If your snow blower augers have stopped working properly, there’s a good chance it has something to do with the shear pins. A snow blower’s shear pins are located in the auger housing, connecting the augers to the main auger shaft. Your snow blower’s shear pins are designed to break (or “shear”) when a piece of debris gets stuck in the auger housing. The shear pins break to disconnect the augers from the main auger shaft and protect the rest of the snow blower from suffering any damage that could be caused by the debris being lodged in the auger housing.
Running into large, hard pieces of debris like ice or rocks is an unfortunate but common occurrence for even the most responsible snow blower operators, which means it’s also common for shear pins to break. For the most part, broken snow blower shear pins can be easily replaced. You can do the job yourself if you have the right shear pins and you follow the proper instructions. It’s good practice to keep one or two shear pin replacement kits at home so that you’re prepared when your snow blower’s shear pins break. Before buying a shear pin kit, remember to check your owner’s manual to ensure you get the right size shear pin.
And while you’re grabbing some extra shear pins, consider buying more replacement parts for your snow blower. It’s worth having an assortment on hand so that you’re ready when a part breaks. This helpful list from Troy-Bilt details a number of replacement parts worth storing in your garage or shed during snow season. Here’s a set of instructions detailing how to replace broken snow blower shear pins:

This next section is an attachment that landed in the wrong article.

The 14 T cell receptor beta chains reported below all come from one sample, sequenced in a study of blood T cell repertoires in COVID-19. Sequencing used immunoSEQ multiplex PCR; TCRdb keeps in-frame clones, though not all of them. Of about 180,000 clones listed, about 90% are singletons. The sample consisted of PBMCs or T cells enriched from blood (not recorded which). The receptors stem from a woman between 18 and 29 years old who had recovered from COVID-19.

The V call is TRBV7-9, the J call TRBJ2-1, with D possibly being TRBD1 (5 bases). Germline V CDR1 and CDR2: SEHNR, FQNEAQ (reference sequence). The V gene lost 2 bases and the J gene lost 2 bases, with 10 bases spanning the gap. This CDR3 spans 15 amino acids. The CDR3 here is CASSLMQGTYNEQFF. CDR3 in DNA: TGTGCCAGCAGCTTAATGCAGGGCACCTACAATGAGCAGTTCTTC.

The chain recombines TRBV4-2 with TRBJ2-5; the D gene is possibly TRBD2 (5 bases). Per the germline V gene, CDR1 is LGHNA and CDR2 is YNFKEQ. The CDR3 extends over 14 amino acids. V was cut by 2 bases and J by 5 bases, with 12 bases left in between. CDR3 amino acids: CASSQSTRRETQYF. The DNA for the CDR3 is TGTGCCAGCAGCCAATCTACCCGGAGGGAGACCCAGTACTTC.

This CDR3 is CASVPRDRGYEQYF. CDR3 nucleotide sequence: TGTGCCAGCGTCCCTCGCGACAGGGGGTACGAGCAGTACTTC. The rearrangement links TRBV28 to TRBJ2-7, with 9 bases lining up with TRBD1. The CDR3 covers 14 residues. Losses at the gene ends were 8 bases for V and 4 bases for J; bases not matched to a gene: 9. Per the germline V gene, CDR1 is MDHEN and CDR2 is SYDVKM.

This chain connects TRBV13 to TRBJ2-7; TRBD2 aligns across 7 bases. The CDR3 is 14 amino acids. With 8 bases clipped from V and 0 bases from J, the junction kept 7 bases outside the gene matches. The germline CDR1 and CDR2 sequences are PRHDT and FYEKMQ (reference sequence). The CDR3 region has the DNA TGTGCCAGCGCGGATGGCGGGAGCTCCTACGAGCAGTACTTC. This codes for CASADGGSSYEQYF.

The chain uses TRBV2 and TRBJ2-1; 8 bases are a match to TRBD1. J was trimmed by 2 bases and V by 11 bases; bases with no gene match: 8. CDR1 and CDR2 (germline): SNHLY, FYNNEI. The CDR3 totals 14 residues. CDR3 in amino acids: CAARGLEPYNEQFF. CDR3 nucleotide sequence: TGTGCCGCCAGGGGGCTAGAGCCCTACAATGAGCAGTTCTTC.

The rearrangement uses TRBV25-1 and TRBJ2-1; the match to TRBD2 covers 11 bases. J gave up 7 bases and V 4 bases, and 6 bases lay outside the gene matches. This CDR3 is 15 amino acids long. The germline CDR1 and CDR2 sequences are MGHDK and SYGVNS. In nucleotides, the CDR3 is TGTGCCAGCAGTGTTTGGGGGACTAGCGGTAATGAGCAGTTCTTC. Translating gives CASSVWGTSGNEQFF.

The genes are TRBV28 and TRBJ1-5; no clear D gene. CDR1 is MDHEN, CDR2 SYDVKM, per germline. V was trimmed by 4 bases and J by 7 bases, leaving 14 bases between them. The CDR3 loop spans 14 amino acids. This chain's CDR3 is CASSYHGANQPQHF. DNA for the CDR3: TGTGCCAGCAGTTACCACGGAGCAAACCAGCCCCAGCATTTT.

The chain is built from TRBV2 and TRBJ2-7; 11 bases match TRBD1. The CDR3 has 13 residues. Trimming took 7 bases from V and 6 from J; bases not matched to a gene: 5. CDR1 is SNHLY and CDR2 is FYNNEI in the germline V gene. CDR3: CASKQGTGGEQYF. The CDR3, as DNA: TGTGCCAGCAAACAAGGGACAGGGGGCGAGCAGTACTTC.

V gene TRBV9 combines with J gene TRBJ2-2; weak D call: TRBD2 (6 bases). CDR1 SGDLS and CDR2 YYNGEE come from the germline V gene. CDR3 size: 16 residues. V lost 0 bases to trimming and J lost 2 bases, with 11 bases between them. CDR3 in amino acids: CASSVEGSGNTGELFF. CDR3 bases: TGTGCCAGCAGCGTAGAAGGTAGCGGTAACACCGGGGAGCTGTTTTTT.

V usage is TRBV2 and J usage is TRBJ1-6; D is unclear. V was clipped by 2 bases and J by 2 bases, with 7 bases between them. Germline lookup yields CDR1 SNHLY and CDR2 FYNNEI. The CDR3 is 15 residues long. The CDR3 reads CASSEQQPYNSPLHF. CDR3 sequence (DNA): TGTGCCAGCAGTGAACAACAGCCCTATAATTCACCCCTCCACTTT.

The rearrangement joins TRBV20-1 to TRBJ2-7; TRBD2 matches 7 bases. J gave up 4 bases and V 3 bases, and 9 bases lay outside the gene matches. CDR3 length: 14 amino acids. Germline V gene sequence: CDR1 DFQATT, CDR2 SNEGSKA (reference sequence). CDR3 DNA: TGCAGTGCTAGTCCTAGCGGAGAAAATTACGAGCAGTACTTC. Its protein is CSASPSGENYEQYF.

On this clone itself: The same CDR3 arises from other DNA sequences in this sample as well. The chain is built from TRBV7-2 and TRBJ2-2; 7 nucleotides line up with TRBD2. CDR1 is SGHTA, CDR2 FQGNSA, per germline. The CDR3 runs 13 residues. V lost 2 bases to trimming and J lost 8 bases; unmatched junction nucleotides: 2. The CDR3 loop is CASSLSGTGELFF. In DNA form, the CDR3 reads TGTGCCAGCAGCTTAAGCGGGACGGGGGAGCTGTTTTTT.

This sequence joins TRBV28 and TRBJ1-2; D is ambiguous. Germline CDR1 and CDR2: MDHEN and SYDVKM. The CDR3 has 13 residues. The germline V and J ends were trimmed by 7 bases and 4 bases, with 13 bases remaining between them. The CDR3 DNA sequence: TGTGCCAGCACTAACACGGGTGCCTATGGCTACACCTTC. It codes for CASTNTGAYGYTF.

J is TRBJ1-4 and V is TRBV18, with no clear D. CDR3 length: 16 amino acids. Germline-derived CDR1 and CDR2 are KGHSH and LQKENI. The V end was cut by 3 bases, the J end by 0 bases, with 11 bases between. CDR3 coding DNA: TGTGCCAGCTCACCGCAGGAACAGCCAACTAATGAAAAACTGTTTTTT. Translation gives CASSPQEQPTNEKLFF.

STEP 1: PREVENT ACCIDENTAL ENGINE START-UP
Before you do any type of work on your snow blower, especially within the auger housing, make sure to remove the ignition key and disconnect the spark plug boot so the engine doesn’t accidentally start while you’re working.
STEP 2: CLEAR DEBRIS FROM AUGER HOUSING
If you’re replacing the shear pin(s) immediately after they’ve broken, first remove whatever debris is still left in the snow blower’s auger housing. Do not use your hands to remove any type of debris from the auger housing as an accident could cause serious injury. Instead, use the chute cleanout tool that comes with your snow blower and is usually attached to the back of the auger housing.
STEP 3: REMOVE BROKEN SHEAR PINS
Locate the shear pins along the main auger shaft on either side of the gear case and remove the remnants of the broken shear pin using wrenches. Usually, the broken shear pins should be easy to remove from the auger shaft but it’s possible they could become stuck and you may have to hammer them out.
STEP 4: ATTACH NEW SHEAR PINS
Once you’ve removed the broken shear pins, re-align the auger and the auger shaft so the shear pin holes line up and then insert the new shear pin(s). Attach the nut to the bottom of the shear pin and tighten with it.
STEP 5: MANUALLY TEST NEW SHEAR PINS
Before reconnecting the snow blower’s spark plug and re-inserting the ignition key, turn the augers by hand to make sure the shear pins have been connected properly.
STEP 6: RESTART SNOW BLOWER
Once you’ve ensured the new shear pins are properly installed, reconnect the spark plug boot and re-insert the ignition key. Then start the blower to ensure everything is back in working order.